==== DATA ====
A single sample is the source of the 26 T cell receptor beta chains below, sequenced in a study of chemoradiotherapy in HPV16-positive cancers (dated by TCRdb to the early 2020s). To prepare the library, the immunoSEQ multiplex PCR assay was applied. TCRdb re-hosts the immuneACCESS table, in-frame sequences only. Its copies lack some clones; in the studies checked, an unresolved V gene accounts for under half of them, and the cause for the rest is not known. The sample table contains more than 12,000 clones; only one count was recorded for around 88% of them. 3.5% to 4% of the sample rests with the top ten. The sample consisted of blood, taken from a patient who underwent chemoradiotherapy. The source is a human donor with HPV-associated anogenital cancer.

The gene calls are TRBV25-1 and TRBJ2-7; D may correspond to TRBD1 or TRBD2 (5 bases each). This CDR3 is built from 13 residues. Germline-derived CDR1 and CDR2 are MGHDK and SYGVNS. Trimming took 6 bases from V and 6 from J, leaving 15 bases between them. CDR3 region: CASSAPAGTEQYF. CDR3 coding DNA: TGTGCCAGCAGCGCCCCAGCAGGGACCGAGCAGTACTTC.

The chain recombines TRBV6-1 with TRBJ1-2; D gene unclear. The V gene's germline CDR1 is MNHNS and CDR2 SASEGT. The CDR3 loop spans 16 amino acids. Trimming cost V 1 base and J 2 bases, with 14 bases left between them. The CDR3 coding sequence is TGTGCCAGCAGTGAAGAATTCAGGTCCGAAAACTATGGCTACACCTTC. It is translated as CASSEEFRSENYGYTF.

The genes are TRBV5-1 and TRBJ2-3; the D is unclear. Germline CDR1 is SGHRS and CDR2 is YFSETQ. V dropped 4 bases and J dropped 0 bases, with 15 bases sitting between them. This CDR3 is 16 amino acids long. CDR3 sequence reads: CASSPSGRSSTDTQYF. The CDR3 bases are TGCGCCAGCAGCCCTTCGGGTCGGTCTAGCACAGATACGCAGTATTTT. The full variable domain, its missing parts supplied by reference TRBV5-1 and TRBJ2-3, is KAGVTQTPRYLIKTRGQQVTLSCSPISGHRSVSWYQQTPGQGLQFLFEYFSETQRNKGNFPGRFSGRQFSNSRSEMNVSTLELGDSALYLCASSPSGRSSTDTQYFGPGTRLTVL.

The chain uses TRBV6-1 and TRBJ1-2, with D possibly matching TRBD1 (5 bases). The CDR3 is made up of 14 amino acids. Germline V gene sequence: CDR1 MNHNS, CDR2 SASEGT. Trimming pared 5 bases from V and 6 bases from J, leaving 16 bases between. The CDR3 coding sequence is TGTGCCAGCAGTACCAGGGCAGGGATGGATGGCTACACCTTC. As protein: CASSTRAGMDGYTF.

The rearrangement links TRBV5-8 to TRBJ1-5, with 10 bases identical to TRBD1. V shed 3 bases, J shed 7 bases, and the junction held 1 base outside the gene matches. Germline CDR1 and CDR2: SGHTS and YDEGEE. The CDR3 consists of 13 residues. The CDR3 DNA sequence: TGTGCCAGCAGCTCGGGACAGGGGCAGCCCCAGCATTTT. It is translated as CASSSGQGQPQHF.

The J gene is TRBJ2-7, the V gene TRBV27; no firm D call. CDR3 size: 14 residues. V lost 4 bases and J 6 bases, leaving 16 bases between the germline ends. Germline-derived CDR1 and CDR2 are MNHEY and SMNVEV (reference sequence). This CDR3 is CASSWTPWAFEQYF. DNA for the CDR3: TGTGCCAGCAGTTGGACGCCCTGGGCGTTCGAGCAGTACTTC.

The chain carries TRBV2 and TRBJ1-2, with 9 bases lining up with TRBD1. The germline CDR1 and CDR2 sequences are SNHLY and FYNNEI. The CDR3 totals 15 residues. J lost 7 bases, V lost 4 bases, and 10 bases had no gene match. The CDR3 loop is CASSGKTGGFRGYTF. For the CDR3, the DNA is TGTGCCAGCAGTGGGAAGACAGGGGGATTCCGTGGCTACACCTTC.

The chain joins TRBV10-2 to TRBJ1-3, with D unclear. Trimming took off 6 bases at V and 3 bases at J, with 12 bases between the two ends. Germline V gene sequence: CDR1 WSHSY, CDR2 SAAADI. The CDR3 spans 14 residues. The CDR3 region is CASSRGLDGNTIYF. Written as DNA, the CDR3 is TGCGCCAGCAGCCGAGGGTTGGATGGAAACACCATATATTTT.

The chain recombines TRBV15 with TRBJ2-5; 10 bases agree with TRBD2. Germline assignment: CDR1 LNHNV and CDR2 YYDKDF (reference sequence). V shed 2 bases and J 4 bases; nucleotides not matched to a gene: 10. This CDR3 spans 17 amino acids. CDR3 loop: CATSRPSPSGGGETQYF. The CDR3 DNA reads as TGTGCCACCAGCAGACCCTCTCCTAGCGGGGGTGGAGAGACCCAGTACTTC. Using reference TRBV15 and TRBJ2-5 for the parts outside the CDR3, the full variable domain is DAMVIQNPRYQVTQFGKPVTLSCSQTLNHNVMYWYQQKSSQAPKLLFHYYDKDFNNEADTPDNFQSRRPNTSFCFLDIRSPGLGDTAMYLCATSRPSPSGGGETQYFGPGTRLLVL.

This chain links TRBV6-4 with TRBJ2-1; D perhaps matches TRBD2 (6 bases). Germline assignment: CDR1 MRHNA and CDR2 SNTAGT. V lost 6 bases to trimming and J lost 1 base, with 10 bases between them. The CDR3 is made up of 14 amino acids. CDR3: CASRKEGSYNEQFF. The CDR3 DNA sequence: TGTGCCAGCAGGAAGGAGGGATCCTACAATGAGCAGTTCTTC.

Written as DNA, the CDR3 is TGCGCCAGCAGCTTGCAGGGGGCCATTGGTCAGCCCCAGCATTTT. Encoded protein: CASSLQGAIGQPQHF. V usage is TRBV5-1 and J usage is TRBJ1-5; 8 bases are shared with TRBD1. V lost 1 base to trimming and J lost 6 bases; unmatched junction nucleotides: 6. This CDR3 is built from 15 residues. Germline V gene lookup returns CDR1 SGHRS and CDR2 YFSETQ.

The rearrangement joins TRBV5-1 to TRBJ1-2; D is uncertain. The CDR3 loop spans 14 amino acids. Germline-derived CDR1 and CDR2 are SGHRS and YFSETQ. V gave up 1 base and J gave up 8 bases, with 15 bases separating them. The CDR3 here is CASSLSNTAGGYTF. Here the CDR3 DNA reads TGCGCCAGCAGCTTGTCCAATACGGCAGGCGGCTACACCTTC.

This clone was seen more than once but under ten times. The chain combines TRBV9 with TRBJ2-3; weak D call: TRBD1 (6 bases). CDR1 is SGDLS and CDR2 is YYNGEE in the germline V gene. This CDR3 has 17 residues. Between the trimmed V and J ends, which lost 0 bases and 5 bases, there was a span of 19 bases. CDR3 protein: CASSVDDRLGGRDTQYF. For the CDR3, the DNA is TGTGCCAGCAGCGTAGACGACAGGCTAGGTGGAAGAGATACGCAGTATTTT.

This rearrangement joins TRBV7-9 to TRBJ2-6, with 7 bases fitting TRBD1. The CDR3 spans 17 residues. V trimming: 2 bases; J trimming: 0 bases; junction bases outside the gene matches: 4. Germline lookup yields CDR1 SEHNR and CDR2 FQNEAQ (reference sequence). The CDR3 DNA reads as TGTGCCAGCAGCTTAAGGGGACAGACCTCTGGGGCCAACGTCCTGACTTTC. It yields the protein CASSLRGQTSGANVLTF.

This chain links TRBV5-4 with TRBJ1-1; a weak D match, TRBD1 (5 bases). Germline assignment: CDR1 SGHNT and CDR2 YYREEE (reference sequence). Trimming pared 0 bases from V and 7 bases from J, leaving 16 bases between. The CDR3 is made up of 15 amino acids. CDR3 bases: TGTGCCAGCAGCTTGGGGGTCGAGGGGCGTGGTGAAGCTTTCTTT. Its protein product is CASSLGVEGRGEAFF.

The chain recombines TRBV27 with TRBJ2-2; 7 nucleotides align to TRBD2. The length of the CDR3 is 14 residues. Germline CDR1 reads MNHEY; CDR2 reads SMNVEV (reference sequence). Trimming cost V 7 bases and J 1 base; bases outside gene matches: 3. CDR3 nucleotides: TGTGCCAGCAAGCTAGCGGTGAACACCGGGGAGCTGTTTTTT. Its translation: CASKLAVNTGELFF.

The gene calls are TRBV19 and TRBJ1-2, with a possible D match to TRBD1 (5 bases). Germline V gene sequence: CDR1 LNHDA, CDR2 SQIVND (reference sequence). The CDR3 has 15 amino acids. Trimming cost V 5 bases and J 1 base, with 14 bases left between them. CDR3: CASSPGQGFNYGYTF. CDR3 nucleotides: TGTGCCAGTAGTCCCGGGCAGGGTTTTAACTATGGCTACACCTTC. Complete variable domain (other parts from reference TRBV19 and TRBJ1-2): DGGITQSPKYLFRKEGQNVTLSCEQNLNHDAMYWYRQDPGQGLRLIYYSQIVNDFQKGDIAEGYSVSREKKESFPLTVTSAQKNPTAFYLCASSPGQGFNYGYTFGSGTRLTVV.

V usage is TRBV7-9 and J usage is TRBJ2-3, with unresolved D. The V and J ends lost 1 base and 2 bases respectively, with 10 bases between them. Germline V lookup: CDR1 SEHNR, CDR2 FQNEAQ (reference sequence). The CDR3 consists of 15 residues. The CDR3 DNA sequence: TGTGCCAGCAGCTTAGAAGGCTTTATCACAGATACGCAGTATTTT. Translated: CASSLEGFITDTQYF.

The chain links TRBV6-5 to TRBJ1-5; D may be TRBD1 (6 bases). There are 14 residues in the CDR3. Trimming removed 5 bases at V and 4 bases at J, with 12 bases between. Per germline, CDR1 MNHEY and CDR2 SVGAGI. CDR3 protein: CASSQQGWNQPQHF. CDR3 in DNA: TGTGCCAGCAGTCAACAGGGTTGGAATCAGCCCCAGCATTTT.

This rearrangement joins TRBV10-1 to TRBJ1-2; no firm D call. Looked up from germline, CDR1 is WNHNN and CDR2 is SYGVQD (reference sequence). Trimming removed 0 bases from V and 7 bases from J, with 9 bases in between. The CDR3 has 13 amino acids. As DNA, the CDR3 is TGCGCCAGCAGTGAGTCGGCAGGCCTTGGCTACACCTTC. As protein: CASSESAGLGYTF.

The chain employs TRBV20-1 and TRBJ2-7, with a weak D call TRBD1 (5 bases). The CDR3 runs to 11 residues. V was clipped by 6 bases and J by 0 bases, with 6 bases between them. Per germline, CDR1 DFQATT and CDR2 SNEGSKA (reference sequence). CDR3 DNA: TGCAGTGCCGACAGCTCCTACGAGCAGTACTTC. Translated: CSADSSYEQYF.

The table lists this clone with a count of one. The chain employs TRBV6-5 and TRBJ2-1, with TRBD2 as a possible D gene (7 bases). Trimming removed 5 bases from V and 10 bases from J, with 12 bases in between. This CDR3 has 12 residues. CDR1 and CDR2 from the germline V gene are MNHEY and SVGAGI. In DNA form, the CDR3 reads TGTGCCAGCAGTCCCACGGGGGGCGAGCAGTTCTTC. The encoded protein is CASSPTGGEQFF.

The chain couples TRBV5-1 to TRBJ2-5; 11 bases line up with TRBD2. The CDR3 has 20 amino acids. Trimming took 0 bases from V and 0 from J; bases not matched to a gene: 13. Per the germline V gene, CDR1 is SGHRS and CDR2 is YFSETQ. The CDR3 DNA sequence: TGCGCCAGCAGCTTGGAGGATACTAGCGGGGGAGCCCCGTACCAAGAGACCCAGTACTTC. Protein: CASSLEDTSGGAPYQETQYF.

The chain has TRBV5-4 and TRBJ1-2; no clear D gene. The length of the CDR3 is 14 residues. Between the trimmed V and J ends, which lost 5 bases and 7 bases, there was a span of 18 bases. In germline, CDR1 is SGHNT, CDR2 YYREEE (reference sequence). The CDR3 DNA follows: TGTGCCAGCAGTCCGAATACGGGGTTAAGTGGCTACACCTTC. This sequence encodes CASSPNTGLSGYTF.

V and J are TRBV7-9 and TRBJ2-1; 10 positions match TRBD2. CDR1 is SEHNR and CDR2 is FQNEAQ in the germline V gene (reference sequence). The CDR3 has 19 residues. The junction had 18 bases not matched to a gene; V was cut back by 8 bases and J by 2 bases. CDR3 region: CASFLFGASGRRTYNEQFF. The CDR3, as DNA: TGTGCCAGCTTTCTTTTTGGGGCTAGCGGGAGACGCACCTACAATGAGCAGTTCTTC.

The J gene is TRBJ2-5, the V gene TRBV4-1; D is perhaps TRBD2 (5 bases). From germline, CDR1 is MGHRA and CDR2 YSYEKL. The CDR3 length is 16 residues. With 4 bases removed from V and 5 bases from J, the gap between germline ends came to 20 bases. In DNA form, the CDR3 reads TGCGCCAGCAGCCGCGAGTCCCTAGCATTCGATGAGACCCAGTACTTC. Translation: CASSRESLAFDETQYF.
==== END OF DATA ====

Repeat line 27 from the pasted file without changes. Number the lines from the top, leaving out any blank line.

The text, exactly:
The J gene is TRBJ2-5, the V gene TRBV4-1; D is perhaps TRBD2 (5 bases). From germline, CDR1 is MGHRA and CDR2 YSYEKL. The CDR3 length is 16 residues. With 4 bases removed from V and 5 bases from J, the gap between germline ends came to 20 bases. In DNA form, the CDR3 reads TGCGCCAGCAGCCGCGAGTCCCTAGCATTCGATGAGACCCAGTACTTC. Translation: CASSRESLAFDETQYF.